Unidentified Man #3: Right now I'm watching a game and the phone is ringing -and why am I not picking it up? Because I know who it is. You see, I have Time Warner Cable's caller I.D. on TV, so when the phone rings, the person's name comes up on the screen.

WELCH: Ads like this started running on cable to promote the bells and whistles that come with its digital transition. But what's not in the commercial is that cable operators have to make room for caller I.D., faster broadband and more hi-def channels. The National Cable and Telecommunications Association's Brian Dietz.

Mr. BRIAN DIETZ (National Cable and Telecommunications Association): Cable companies are essentially taking analog channels back so that they can launch new digital services.

WELCH: If subscribers still want those channels, they'll need, you guessed it, a converter box. This is different from the broadcast converter box and could cost an additional $3 to $10 a month. Joe Kelsey of Consumers Union says a lot of viewers are confusing the digital cable converter box with the one granny was trying to hook up to get over-the-air analog signals.

(Soundbite of commercial)

Unidentified Woman: Analog?

Mr. KELSEY: We're getting lots of calls from cable customers who are saying, wait a minute, I thought my cable company was going to take care of this for me. Why are they asking me to pay more to receive the same channels I've always gotten?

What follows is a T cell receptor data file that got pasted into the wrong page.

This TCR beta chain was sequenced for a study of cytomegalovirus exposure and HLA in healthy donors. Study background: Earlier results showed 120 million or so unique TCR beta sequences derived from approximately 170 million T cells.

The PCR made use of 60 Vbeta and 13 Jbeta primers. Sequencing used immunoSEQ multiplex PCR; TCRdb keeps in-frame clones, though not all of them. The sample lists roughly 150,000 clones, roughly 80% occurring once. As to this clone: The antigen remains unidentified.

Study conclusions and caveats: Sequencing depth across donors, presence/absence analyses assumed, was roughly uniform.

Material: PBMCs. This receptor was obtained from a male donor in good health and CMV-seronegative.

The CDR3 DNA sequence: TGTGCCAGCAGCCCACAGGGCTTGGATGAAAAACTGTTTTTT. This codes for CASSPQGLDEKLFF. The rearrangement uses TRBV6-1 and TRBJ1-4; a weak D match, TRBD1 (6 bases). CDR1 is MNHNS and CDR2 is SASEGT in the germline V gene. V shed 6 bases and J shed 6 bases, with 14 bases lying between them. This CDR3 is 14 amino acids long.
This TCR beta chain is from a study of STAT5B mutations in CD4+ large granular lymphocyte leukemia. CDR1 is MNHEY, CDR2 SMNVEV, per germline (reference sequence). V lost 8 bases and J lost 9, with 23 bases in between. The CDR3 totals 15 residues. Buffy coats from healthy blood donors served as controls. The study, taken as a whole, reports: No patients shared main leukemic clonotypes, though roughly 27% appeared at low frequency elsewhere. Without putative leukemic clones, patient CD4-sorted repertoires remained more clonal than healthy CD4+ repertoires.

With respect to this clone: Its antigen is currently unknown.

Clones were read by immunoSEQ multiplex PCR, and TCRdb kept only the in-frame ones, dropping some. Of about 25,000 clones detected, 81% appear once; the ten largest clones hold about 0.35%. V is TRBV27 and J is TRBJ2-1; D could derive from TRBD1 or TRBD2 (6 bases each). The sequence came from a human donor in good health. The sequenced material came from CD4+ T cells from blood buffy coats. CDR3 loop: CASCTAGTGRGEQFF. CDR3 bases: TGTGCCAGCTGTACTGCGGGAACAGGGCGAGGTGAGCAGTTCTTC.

WELCH: The National Cable and Telecommunications Association says subscribers should've received a notice in their cable bills - that they would have to rent or buy a converter box to get missing channels that were part of the basic cable package.

In some communities, the duplicate PBS station disappeared. But in many cases it's the public access channels, known as Public, Education and Government, or PEG channels. Now some subscribers have to shell out extra for cable converter boxes to watch city council meetings or get school closings on snow days.

Mayor PHIL AMICONE (Yonkers, New York): I was furious because that was not the agreement.

WELCH: The agreement between the city of Yonkers and its cable company, says Mayor Phil Amicone, gave the city three PEG channels. But they were yanked when Yonkers' franchise agreement expired.

Mayor AMICONE: We started getting phone calls from people out in our city. Their TVs had always been able to get these PEG stations. All of a sudden, there was no longer access to it, and they were told they couldn't get it.

WELCH: Yonkers isn't alone in the tug of war over PEG channels. Raleigh, North Carolina; Sacramento, California and four towns in Michigan are all battling their cable companies to make sure residents won't need a set-top box to watch government in action.

The cable companies have seemed to compromise and are offering subscribers one free converter box for one year. After that, it will be up to consumers to decide whether they want to start paying extra for channels that were once standard offerings.

For NPR News, I'm Catherine Welch in Wilmington, North Carolina.